• biological invasions;
  • cyanobacteria;
  • non-native species;
  • resource competition;
  • temperature


1. Warmer temperatures may increase cyanobacterial blooms in freshwater ecosystems, yet few ecological studies examine how increases in temperature and cyanobacterial blooms will alter the performance of non-native species. We evaluated how competitive interactions and interactions between these two drivers of ecological change influence the performance of non-native species using the native zooplankton Daphnia pulex and the non-native zooplankton Daphnia lumholtzi as a model system. Based on the literature, we hypothesised that D. lumholtzi would perform best in warmer temperatures and in the presence of cyanobacteria.

2. Laboratory competition experiments showed that in the absence of competitors, growth rates of D. pulex (but not D. lumholtzi) were reduced at higher temperatures and with the cyanobacterial foods Anabaena flos-aquae and Microcystis aeruginosa. In the presence of competitors, however, D. pulex emerged as the superior resource competitor at both temperatures with cyanobacterial food. We therefore predicted that, if competitive interactions are important to its establishment, D. lumholtzi would perform best in the absence of cyanobacteria in heated environments.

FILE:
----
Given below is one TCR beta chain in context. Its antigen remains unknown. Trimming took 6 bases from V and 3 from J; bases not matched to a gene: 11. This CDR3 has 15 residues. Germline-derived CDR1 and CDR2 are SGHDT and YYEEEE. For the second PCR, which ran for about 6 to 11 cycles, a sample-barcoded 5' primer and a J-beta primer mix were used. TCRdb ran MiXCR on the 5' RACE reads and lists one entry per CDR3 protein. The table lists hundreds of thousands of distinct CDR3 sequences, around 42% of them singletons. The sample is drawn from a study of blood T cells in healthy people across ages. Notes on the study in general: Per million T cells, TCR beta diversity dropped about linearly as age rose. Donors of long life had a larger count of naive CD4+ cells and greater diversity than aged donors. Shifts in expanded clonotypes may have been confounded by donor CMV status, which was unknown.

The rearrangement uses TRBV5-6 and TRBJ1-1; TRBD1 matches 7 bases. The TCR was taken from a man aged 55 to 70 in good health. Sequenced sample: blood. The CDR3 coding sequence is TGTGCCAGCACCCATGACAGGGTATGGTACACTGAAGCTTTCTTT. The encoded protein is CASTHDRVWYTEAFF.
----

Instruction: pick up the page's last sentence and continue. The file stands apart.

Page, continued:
3. As predicted, when both species were introduced at low densities in field mesocosms, D. lumholtzi performed best at high temperatures without added cyanobacteria and worst at ambient temperatures with added cyanobacteria, indicating that competitive interactions are likely to be important for its establishment.

4. Taken together, these studies indicate that, while D. lumholtzi may benefit from increases in temperature, associated increased cyanobacterial blooms may hinder its performance. Thus, our findings underscore the importance of considering biotic interactions such as competition when predicting the future establishment of non-native species in response to climate warming.